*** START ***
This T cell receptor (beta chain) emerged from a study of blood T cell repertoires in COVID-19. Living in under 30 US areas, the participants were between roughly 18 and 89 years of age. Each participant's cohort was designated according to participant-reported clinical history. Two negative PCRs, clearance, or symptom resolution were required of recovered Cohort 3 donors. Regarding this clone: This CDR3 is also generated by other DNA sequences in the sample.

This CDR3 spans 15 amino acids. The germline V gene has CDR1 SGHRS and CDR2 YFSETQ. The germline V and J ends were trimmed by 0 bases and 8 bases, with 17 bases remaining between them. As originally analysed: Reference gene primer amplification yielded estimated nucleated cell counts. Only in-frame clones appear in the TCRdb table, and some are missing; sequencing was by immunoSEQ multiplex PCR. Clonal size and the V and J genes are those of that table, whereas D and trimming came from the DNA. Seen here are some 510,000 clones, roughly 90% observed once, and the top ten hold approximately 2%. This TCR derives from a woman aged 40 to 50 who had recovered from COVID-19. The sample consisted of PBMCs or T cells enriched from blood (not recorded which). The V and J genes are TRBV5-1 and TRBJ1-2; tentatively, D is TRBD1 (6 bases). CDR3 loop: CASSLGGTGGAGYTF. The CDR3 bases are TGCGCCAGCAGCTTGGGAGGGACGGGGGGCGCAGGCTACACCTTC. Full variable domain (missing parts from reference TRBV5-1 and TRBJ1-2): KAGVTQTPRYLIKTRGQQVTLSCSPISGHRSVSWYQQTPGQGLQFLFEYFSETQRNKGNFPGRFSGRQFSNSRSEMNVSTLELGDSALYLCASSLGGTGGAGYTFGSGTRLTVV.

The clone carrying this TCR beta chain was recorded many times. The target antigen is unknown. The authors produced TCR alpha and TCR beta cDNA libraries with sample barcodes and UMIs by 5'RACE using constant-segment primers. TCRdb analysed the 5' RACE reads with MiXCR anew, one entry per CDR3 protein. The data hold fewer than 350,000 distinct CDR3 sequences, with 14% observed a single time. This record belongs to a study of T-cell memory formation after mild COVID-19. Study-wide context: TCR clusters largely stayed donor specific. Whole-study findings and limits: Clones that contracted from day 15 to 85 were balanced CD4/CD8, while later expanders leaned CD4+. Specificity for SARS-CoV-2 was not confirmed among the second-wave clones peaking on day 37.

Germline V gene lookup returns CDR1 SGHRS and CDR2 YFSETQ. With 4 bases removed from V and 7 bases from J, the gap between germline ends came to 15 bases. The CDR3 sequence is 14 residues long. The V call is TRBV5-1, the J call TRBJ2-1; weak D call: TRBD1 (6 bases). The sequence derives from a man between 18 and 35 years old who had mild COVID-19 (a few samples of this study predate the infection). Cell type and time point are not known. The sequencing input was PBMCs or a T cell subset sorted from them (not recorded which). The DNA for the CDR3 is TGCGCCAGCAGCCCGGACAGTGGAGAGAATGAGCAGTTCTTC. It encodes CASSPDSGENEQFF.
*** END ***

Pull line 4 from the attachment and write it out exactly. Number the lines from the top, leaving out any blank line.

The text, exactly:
Germline V gene lookup returns CDR1 SGHRS and CDR2 YFSETQ. With 4 bases removed from V and 7 bases from J, the gap between germline ends came to 15 bases. The CDR3 sequence is 14 residues long. The V call is TRBV5-1, the J call TRBJ2-1; weak D call: TRBD1 (6 bases). The sequence derives from a man between 18 and 35 years old who had mild COVID-19 (a few samples of this study predate the infection). Cell type and time point are not known. The sequencing input was PBMCs or a T cell subset sorted from them (not recorded which). The DNA for the CDR3 is TGCGCCAGCAGCCCGGACAGTGGAGAGAATGAGCAGTTCTTC. It encodes CASSPDSGENEQFF.